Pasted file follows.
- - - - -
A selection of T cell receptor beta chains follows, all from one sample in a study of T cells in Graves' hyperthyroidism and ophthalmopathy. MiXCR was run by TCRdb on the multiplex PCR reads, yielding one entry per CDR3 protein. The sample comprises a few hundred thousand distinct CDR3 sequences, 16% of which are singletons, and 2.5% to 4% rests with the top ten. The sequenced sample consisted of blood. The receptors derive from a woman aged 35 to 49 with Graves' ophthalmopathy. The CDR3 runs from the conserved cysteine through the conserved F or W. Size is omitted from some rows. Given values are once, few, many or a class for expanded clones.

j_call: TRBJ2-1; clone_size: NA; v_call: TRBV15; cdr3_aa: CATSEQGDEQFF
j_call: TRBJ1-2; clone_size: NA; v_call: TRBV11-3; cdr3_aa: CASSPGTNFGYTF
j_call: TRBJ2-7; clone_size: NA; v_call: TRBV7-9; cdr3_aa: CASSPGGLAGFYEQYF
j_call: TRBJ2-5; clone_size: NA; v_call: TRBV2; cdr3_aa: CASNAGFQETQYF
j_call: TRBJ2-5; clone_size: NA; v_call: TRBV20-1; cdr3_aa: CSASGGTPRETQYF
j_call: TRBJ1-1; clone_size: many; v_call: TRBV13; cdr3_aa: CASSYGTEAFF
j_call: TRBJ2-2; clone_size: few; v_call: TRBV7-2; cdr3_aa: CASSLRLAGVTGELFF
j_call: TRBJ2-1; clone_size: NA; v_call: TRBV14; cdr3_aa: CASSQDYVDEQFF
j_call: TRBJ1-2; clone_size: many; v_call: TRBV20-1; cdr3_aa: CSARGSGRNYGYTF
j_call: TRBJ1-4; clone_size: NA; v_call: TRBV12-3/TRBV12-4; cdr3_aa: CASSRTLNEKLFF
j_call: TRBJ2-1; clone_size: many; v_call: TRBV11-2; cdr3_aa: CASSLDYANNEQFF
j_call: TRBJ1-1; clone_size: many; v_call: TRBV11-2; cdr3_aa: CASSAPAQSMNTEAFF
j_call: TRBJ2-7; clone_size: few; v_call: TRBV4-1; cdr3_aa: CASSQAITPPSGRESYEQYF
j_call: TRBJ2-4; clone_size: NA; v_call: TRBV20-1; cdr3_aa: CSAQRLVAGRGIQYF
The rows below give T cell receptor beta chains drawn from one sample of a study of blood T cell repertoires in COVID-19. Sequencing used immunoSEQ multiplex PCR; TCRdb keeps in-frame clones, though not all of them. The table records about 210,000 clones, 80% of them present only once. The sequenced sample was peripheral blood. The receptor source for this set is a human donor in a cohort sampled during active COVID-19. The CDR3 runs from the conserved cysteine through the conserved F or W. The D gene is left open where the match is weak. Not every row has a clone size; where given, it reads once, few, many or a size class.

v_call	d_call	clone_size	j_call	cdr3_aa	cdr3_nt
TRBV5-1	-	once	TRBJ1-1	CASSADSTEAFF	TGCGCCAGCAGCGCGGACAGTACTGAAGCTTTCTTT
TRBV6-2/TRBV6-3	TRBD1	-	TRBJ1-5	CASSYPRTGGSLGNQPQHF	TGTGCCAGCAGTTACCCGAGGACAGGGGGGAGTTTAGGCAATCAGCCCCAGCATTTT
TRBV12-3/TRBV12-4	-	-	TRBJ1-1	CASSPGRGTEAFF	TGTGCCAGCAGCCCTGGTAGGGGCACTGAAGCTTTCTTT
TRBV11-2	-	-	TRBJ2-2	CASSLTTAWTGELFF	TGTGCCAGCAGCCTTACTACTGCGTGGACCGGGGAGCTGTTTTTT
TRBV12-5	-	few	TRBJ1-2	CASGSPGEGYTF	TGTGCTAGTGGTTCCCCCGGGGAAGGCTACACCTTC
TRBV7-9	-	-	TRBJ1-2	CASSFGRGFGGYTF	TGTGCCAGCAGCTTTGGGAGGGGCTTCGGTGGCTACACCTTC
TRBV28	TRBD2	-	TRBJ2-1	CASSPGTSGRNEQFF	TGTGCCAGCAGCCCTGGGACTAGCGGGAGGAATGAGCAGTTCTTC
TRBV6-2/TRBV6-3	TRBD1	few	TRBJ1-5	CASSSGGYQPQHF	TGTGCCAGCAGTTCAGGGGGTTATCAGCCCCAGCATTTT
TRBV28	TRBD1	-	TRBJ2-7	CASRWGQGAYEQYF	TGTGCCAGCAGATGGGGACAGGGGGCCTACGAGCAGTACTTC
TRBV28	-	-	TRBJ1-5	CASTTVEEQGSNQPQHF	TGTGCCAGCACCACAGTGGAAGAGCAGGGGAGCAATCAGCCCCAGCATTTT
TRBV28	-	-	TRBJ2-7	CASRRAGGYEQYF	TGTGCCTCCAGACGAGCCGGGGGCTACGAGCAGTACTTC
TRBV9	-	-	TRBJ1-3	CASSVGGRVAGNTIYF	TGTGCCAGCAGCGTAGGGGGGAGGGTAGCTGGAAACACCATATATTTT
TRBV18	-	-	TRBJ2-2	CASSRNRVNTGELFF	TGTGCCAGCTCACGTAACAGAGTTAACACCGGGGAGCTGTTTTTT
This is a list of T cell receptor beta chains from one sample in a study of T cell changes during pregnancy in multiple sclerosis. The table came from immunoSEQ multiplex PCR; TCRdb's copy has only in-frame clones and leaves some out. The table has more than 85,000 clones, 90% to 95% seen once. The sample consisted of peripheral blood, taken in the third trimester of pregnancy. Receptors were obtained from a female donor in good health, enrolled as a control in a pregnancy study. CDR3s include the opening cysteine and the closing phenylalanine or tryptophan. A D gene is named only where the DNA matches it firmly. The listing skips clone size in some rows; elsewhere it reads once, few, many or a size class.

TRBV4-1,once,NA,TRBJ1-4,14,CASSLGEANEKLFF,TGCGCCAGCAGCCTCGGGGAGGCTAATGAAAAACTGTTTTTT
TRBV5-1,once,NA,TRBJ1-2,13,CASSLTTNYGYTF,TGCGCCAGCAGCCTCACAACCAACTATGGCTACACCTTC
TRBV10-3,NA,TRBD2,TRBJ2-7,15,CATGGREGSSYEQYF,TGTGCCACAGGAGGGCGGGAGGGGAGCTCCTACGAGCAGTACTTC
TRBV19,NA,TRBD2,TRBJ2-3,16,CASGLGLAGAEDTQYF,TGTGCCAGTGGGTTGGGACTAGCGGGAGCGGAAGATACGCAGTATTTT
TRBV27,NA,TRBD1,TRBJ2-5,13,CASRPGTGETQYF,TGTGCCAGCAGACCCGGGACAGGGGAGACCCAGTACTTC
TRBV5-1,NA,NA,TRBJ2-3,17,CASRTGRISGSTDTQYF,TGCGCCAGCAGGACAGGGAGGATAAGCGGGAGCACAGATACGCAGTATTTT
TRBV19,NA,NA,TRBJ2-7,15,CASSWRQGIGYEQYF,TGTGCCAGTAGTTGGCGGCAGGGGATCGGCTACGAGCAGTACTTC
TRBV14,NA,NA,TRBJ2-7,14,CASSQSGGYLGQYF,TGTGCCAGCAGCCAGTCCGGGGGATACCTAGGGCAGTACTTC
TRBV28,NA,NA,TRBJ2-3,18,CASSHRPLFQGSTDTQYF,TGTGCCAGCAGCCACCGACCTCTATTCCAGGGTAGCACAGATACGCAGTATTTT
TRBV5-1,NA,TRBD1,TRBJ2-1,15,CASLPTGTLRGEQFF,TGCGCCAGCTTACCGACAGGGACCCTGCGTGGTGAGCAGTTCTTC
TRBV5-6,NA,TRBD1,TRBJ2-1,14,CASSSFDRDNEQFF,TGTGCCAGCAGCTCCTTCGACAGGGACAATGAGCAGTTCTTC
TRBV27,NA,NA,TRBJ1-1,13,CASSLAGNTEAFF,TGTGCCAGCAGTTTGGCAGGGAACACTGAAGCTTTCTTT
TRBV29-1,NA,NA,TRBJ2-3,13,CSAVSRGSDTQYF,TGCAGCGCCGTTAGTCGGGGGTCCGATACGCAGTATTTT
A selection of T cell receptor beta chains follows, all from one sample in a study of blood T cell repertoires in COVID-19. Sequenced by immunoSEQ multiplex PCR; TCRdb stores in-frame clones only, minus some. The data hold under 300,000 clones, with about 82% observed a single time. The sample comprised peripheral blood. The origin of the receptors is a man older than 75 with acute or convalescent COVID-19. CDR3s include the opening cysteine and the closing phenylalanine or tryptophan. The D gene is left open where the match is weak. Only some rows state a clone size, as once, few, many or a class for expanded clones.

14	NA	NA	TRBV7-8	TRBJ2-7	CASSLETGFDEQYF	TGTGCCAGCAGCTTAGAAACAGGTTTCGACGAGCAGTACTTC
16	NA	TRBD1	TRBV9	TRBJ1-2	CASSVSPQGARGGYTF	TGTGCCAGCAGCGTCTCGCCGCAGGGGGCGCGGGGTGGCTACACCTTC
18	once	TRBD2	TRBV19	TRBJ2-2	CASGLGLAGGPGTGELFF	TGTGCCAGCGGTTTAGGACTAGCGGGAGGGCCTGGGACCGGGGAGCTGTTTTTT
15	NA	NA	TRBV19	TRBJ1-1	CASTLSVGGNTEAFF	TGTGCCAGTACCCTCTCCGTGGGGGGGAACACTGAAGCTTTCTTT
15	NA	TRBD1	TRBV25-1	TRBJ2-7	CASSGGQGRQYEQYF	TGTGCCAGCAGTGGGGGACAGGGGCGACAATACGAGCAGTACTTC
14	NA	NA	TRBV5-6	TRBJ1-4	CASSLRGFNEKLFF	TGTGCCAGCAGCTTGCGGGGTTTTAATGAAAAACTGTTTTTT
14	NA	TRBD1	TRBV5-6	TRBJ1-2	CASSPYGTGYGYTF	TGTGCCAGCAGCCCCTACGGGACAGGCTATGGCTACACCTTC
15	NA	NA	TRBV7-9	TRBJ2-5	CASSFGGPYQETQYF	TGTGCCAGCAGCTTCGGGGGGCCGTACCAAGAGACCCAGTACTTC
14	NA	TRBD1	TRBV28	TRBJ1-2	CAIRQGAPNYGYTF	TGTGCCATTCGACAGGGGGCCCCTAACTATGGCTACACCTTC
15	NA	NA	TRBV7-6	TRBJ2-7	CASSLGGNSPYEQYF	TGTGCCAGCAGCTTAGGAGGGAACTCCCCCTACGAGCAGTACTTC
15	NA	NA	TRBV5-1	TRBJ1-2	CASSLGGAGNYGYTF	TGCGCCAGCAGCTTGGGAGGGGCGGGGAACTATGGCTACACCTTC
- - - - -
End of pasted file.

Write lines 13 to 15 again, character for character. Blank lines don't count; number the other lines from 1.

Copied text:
j_call: TRBJ1-1; clone_size: many; v_call: TRBV11-2; cdr3_aa: CASSAPAQSMNTEAFF
j_call: TRBJ2-7; clone_size: few; v_call: TRBV4-1; cdr3_aa: CASSQAITPPSGRESYEQYF
j_call: TRBJ2-4; clone_size: NA; v_call: TRBV20-1; cdr3_aa: CSAQRLVAGRGIQYF